{¶ 26} Prior to adoption of the zoning ordinance, Wooster's law director cautioned members of the city council that the intent in enacting the ordinance must be to reduce the negative secondary effects of sexually oriented businesses, and not to regulate speech.   The preamble to the zoning ordinance unambiguously states that the ordinance was drafted to combat secondary effects of sexually oriented businesses:

 “WHEREAS, there is convincing documented evidence that sexually oriented businesses, because of their very nature, have a deleterious effect on both the existing businesses around them and the surrounding residential areas adjacent to them, causing increased crime and the downgrading of property values;  and

“WHEREAS, it is recognized that sexually oriented businesses, due to their nature, have serious objectionable operational characteristics, particularly when they are located in close proximity to each other, thereby contributing to urban blight and downgrading the quality of life in the adjacent area;  and

“WHEREAS, this City Council desires to minimize and control these adverse effects and thereby protect the health, safety, and welfare of the citizenry;  protect the citizens from increased crime;  preserve the quality of life;  preserve the property values and character of surrounding neighborhoods, and deter the spread of urban blight;  and

“WHEREAS, it is not the intent of this Ordinance to suppress any speech activities protected by the First Amendment, but to enact a content-neutral ordinance which addresses the secondary effects of sexually oriented businesses.”  (Emphasis added.)

{¶ 27} Likewise, Section 1 of the proposed zoning ordinance indicates the purpose of the ordinance and further renounces any intent on Wooster's part to restrict speech.   It provides:

“It is the purpose of this Ordinance to establish reasonable and uniform regulations to prevent the deleterious location and concentration of sexually oriented businesses within [Wooster].   The provisions of this Ordinance have neither the purpose nor effect of imposing a limitation or restriction on the content of any communicative materials, including sexually oriented materials.   Similarly, it is not the intent nor effect of this Ordinance to restrict or deny access by adults to sexually oriented materials protected by the First Amendment, or to deny access by the distributors and exhibitors of sexually oriented entertainment to their intended market.”

{¶ 28} In its decision dated July 17, 2003, the trial court concluded that the zoning ordinance is constitutional.   The court reasoned as follows:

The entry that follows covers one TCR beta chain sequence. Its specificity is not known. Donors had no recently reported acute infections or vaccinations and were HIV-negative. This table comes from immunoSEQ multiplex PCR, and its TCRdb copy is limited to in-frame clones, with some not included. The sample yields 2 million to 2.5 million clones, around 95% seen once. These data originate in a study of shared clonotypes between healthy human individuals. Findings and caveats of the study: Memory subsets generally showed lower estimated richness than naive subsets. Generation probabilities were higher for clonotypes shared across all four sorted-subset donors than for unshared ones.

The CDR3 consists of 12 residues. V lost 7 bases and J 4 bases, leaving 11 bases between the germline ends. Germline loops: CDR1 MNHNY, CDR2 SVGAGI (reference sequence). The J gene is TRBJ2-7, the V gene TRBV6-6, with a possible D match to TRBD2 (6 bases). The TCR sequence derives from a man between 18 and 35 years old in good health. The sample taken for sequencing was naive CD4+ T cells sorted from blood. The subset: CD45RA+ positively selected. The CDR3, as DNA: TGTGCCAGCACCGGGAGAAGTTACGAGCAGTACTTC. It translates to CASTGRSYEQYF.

“There is sufficient evidence in the record before [Wooster City Council] to support [Wooster's] position that the ordinance was passed to address the secondary effects of sexually oriented businesses and not to restrict [Erotica's] exercise of first amendment rights.   Also, [Wooster] has not zoned sexually oriented businesses out of existence.”

{¶ 29} In its findings of fact and conclusions of law, the trial court explicitly concluded that the evidence of “secondary effects” relied upon by the city council  was sufficient to meet the Renton standard.   The court stated that the information presented to the city council regarding secondary effects was “ ‘reasonably believed to be relevant to the problem’ before it.”   The trial court specifically cited the information presented at the public hearings by the public, the preamble to the zoning ordinance amendment itself, and council members' comments regarding case studies as well as an acknowledgement of such secondary effects.

{¶ 30} At the June 26, 2002 meeting of the Wooster Planning Commission, staff member Val Jesionek cautioned that sexually oriented businesses were protected by the First Amendment and that the commission should not “zone out” these types of businesses.   The minutes from this meeting indicate that the Director of Administration for Wooster, Mike Sigg, stated that in passing such an ordinance, Wooster did not want to suggest that it was eliminating an otherwise lawful purpose, but that Wooster felt that the sexually oriented businesses needed to be kept in districts where their age appropriateness would be more suitable and suggested at the meeting that Wooster regulate the businesses by zoning them into certain districts.

{¶ 31} The minutes of the August 19, 2002 meeting of the city council indicate that a public hearing regarding the zoning ordinance was held at that meeting.   The minutes reflect that council member O'Planick discussed the detrimental secondary effects of sexually oriented businesses.   Specifically, the minutes report O'Planick's statement as follows:

“It had been proven that the secondary effects of [sexually oriented businesses] are extremely detrimental to a community such as increased crime, decreased property values of businesses near them, poor tax revenues, spread of sexually transmitted diseases, sexual harassment, littering of pornographic materials, etc.”